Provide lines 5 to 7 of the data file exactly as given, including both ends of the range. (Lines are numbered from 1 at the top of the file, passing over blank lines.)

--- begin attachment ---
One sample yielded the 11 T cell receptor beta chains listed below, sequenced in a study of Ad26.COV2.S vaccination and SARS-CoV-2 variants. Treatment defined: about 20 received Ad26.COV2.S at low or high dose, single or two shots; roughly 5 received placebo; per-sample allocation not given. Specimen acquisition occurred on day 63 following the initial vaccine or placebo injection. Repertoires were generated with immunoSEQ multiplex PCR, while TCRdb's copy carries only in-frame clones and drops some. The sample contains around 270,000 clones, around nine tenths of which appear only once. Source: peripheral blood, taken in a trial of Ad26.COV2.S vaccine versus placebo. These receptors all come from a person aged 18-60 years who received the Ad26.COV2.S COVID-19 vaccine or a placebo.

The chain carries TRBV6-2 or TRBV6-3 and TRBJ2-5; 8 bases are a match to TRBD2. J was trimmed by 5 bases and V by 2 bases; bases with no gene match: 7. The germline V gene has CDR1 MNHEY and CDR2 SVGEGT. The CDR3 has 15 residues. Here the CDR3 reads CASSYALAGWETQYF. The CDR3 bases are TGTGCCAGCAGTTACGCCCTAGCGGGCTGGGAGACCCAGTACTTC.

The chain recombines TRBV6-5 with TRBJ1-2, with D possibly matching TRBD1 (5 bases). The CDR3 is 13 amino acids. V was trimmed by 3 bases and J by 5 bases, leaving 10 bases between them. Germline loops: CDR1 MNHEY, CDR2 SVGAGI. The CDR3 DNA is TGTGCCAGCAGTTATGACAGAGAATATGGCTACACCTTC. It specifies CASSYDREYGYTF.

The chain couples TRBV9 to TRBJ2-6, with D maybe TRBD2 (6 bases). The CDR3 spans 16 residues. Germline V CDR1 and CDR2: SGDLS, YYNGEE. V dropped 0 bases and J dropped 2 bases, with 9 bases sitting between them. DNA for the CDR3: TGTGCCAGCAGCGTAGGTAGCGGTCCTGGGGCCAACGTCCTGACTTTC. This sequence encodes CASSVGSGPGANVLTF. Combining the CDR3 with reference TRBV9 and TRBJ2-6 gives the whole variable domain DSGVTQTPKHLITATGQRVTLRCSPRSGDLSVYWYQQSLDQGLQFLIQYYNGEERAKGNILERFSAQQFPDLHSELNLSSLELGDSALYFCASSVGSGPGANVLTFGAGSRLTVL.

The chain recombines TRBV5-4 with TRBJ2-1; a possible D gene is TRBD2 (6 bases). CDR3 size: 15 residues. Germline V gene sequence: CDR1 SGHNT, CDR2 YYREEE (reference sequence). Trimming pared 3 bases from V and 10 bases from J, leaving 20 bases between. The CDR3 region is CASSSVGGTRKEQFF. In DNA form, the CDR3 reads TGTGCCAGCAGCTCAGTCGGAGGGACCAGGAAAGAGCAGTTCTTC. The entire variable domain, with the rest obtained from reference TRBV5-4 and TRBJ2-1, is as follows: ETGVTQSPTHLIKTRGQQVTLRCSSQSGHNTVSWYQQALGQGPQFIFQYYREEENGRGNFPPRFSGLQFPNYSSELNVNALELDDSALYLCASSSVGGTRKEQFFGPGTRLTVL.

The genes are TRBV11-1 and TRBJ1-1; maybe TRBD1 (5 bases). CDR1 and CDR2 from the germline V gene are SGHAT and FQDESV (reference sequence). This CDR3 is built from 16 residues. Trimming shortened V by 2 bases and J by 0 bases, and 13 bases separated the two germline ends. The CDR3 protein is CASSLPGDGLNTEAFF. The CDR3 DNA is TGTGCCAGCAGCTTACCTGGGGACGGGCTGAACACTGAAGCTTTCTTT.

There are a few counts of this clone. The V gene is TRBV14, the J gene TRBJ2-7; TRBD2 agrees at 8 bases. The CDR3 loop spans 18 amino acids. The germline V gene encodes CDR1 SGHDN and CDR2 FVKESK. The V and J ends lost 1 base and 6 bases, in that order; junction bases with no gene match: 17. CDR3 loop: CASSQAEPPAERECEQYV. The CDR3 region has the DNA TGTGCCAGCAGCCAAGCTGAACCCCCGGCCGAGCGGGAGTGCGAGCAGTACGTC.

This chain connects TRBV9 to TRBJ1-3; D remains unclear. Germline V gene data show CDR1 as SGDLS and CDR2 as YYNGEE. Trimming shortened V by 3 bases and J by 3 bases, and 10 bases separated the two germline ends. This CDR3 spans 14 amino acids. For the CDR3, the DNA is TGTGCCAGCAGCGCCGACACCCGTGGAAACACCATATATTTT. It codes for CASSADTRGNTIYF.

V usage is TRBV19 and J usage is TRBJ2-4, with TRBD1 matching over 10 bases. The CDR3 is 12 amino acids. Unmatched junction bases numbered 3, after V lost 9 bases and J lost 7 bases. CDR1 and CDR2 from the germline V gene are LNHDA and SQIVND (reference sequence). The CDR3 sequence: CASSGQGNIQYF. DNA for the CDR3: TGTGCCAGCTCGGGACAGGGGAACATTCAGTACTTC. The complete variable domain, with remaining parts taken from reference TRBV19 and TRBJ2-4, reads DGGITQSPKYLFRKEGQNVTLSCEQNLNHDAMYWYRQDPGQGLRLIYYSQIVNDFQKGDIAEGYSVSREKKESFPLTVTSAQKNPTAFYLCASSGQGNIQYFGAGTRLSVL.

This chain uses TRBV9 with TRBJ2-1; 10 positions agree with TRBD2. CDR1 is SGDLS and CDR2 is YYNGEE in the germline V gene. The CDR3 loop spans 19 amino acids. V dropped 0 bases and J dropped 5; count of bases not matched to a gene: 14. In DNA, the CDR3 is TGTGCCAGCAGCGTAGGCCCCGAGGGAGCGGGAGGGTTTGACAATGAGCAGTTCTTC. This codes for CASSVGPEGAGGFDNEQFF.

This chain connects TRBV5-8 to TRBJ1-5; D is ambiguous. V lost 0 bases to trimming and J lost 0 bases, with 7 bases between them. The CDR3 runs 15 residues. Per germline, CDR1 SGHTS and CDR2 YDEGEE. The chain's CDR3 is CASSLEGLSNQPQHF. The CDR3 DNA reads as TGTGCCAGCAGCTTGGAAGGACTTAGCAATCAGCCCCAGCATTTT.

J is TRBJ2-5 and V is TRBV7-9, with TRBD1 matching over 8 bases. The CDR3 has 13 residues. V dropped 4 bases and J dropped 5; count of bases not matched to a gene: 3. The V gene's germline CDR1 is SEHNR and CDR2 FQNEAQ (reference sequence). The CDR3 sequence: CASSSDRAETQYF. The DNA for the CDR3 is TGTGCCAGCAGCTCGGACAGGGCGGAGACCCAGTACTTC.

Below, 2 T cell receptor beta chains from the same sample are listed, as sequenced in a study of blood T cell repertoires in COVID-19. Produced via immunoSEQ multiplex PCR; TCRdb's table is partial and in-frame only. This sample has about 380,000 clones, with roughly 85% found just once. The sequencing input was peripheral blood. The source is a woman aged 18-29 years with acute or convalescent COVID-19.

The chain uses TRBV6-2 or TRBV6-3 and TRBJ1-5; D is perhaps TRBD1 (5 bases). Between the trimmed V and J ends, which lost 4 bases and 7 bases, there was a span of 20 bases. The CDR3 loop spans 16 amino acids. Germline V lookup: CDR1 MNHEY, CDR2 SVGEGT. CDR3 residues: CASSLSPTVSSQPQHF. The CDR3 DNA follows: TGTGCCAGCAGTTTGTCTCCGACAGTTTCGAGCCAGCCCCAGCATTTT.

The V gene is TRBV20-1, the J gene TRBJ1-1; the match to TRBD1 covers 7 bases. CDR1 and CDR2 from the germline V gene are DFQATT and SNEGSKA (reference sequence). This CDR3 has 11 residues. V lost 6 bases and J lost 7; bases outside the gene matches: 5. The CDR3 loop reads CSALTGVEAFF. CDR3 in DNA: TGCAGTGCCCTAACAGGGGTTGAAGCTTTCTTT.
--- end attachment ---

The chain recombines TRBV5-4 with TRBJ2-1; a possible D gene is TRBD2 (6 bases). CDR3 size: 15 residues. Germline V gene sequence: CDR1 SGHNT, CDR2 YYREEE (reference sequence). Trimming pared 3 bases from V and 10 bases from J, leaving 20 bases between. The CDR3 region is CASSSVGGTRKEQFF. In DNA form, the CDR3 reads TGTGCCAGCAGCTCAGTCGGAGGGACCAGGAAAGAGCAGTTCTTC. The entire variable domain, with the rest obtained from reference TRBV5-4 and TRBJ2-1, is as follows: ETGVTQSPTHLIKTRGQQVTLRCSSQSGHNTVSWYQQALGQGPQFIFQYYREEENGRGNFPPRFSGLQFPNYSSELNVNALELDDSALYLCASSSVGGTRKEQFFGPGTRLTVL.

The genes are TRBV11-1 and TRBJ1-1; maybe TRBD1 (5 bases). CDR1 and CDR2 from the germline V gene are SGHAT and FQDESV (reference sequence). This CDR3 is built from 16 residues. Trimming shortened V by 2 bases and J by 0 bases, and 13 bases separated the two germline ends. The CDR3 protein is CASSLPGDGLNTEAFF. The CDR3 DNA is TGTGCCAGCAGCTTACCTGGGGACGGGCTGAACACTGAAGCTTTCTTT.

There are a few counts of this clone. The V gene is TRBV14, the J gene TRBJ2-7; TRBD2 agrees at 8 bases. The CDR3 loop spans 18 amino acids. The germline V gene encodes CDR1 SGHDN and CDR2 FVKESK. The V and J ends lost 1 base and 6 bases, in that order; junction bases with no gene match: 17. CDR3 loop: CASSQAEPPAERECEQYV. The CDR3 region has the DNA TGTGCCAGCAGCCAAGCTGAACCCCCGGCCGAGCGGGAGTGCGAGCAGTACGTC.